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Archeology for Interpreters > 2. What Is Archeology? >

Why does NPS interpret archeology?

The stewardship of America's archeological heritage is a well established policy and function of the federal government. Interagency cooperation and partnerships are fundamental to this mission. Archeological resources—sites, collections, and records—are unique and fragile. They must be used wisely and protected for future generations.

(photo) Archeological excavations at Fort Vancouver.

Archeological excavations at Fort Vancouver. (NPS)

Through programs that preserve, protect, conserve, and educate the public regarding archeological resources the National Park Service preserves over 80,000 archeological sites, as well as huge archeological collections from scientific investigations of those sites. Interpreting archeological resources helps meet this part of the NPS mission by:

National Strategy for the Federal Archeology Program

The Federal Archeology Program encompasses a wide range of archeological interpretation programs, collections care, scientific investigations, protection efforts, and public education and outreach efforts. In 1991, the Secretary of the Interior identified areas of special emphasis for federal agencies with archeological programs. The 1998 update of the National Strategy renews our effort to pursue these actions.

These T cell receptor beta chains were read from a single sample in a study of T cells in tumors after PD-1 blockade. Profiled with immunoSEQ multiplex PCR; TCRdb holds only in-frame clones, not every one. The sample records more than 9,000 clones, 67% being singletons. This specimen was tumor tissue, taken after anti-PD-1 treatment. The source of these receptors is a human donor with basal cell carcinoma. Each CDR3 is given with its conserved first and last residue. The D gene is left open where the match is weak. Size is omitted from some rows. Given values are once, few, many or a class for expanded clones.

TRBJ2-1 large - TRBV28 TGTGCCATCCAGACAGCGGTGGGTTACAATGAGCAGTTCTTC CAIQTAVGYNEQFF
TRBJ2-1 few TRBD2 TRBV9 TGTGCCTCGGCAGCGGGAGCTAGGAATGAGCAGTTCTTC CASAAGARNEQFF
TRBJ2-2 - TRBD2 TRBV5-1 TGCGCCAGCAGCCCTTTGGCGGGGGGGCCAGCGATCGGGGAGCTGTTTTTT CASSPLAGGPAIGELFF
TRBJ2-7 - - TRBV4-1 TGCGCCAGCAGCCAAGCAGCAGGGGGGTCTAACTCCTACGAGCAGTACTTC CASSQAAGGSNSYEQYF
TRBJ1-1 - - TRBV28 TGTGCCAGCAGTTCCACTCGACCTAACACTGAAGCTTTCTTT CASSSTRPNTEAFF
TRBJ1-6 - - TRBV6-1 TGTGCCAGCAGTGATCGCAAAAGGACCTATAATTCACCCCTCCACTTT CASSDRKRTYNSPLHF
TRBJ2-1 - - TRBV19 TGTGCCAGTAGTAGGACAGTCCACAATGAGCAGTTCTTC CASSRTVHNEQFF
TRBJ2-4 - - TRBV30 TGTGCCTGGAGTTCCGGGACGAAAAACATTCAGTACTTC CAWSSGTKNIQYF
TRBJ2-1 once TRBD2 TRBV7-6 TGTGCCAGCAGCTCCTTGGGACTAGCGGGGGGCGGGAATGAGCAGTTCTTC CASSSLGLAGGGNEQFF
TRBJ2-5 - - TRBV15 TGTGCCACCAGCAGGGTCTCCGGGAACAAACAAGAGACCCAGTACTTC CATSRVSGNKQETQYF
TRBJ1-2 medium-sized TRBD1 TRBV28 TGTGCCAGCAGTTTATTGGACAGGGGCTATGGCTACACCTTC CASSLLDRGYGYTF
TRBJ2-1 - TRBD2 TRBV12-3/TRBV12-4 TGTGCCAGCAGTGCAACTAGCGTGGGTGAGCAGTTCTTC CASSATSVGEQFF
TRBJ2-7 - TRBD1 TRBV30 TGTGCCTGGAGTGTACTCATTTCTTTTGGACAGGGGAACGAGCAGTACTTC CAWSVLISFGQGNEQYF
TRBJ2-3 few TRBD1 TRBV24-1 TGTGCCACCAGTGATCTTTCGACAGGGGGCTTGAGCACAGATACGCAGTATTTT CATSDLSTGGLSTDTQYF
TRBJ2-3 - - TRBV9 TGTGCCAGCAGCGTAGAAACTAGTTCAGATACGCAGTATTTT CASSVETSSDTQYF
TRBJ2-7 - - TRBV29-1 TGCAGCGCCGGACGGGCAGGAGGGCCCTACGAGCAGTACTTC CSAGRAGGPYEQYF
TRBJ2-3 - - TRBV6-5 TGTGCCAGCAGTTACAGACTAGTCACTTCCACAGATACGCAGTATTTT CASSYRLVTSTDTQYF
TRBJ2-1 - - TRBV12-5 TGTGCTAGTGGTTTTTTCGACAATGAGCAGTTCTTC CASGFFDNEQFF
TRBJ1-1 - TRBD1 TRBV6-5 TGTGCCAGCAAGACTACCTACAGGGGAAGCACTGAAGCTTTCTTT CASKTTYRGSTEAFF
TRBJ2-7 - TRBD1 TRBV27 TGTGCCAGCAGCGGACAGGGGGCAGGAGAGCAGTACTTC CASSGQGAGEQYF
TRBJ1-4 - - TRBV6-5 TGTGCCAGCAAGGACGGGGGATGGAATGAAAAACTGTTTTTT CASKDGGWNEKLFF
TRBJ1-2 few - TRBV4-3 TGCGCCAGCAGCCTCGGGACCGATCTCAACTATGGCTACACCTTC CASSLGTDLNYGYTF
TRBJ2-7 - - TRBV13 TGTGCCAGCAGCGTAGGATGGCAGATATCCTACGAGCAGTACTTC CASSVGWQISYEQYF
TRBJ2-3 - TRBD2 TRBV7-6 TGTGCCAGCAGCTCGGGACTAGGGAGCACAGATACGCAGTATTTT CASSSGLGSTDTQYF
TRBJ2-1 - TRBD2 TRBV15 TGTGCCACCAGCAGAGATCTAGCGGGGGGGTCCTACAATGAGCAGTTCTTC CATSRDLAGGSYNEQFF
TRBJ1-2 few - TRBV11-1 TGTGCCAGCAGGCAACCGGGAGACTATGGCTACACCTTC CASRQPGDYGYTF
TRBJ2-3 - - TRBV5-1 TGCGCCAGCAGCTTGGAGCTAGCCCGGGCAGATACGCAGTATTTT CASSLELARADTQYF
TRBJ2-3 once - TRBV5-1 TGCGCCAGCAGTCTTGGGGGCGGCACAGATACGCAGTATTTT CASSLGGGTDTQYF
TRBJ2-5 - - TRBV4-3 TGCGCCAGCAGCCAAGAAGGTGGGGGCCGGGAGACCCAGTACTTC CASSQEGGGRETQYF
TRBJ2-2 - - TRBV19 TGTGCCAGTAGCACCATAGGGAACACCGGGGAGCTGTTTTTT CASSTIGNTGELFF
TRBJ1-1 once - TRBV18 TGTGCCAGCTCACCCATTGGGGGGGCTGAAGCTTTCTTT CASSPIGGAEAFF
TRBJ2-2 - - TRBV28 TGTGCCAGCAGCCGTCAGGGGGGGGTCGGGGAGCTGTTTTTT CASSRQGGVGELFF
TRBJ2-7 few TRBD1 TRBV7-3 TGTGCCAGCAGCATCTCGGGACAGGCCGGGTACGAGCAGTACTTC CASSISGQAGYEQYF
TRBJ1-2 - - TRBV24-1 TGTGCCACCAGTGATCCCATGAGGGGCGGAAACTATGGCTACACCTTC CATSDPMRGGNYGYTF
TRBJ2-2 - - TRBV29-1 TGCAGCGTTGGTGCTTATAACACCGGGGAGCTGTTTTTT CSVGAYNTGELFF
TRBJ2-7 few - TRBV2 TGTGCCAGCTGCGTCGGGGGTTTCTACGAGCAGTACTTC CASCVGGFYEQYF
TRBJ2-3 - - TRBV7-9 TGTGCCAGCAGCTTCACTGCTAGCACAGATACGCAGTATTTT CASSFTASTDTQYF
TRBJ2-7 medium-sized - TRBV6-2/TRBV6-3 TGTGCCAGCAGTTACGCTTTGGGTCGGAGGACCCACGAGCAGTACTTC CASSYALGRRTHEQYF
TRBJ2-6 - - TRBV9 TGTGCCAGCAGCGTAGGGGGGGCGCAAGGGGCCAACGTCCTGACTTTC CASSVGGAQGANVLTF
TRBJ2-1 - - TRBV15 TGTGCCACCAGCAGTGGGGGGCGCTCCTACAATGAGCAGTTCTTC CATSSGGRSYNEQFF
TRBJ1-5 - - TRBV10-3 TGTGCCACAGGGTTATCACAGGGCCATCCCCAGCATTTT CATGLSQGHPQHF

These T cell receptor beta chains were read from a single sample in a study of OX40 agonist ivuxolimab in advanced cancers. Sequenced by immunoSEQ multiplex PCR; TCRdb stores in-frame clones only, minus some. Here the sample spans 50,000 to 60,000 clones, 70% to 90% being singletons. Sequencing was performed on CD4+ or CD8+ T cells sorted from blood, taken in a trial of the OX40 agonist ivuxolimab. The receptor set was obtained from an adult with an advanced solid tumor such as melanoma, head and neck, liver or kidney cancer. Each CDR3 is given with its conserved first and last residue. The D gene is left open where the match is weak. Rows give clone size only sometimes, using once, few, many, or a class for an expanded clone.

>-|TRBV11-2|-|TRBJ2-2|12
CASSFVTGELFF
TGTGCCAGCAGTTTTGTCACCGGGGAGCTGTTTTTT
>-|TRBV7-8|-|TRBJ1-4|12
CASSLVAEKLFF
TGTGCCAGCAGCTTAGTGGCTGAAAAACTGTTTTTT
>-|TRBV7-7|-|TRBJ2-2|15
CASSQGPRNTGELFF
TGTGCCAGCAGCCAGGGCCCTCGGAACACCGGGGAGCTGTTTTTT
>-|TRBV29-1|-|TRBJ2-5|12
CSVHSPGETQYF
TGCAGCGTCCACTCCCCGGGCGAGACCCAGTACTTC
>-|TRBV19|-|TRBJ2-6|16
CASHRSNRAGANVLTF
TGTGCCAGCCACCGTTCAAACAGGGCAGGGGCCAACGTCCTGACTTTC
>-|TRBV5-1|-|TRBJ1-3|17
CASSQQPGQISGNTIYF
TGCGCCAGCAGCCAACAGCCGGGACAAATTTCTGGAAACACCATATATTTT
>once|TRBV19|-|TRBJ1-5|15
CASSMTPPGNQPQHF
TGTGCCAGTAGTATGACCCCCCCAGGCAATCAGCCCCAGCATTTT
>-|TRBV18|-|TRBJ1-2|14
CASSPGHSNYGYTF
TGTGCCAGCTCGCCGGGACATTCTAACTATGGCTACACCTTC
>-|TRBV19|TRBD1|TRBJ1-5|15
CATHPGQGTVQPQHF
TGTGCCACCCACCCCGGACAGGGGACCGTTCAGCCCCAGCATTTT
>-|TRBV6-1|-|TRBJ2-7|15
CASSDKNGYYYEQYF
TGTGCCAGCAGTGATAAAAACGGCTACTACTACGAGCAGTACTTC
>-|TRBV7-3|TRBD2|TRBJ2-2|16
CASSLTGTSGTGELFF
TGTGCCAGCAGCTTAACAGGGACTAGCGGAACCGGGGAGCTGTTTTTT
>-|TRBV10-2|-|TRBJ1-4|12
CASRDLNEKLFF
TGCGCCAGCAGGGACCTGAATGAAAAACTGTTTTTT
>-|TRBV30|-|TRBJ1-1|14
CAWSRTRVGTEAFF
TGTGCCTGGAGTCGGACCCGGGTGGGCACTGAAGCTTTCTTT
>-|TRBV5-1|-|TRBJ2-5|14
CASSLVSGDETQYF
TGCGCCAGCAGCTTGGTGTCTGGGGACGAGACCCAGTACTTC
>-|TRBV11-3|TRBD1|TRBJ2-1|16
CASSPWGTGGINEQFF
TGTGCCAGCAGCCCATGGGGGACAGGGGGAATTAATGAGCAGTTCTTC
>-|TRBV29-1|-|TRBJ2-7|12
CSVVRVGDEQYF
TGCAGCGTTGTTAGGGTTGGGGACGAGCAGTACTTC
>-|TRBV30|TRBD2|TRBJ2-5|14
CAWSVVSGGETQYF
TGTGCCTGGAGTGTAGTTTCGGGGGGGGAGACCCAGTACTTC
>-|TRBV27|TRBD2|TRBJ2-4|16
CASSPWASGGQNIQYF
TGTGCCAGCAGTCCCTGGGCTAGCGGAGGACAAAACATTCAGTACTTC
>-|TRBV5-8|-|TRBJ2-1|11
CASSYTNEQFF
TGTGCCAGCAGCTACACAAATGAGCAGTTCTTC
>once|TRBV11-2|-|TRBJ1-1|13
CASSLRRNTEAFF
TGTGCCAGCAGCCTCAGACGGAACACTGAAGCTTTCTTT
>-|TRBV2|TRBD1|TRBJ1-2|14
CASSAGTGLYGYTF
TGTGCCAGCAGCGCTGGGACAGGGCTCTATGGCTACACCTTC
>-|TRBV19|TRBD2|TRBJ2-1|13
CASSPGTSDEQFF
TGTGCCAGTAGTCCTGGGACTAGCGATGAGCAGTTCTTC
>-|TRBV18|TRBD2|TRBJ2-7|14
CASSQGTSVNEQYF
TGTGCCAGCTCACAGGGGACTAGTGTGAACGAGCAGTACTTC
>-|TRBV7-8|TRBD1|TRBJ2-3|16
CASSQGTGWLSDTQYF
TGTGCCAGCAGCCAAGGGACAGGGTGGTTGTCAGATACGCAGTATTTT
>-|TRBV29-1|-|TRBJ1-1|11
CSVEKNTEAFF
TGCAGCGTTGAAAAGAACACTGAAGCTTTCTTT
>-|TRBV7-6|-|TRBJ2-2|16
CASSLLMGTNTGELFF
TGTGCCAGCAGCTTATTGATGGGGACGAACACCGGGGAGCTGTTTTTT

Preserve and Protect Archeological Sites in Place

Conserve Archeological Collections and Records

Utilize and Share Archeological Research Results

Increase Public Education and Participation in Archeology

The National Strategy for the Federal Archeology Program reinforces the NPS commitment to preserve and interpret American archeological resources. Work done in each park by managers, interpreters, and archeologists ensure that these resources will be protected and appreciated by visitors.

Fun fact

Archeology is happening all over the NPS! Use the advanced search in the Find a Park tool to find parks where archeology has been key.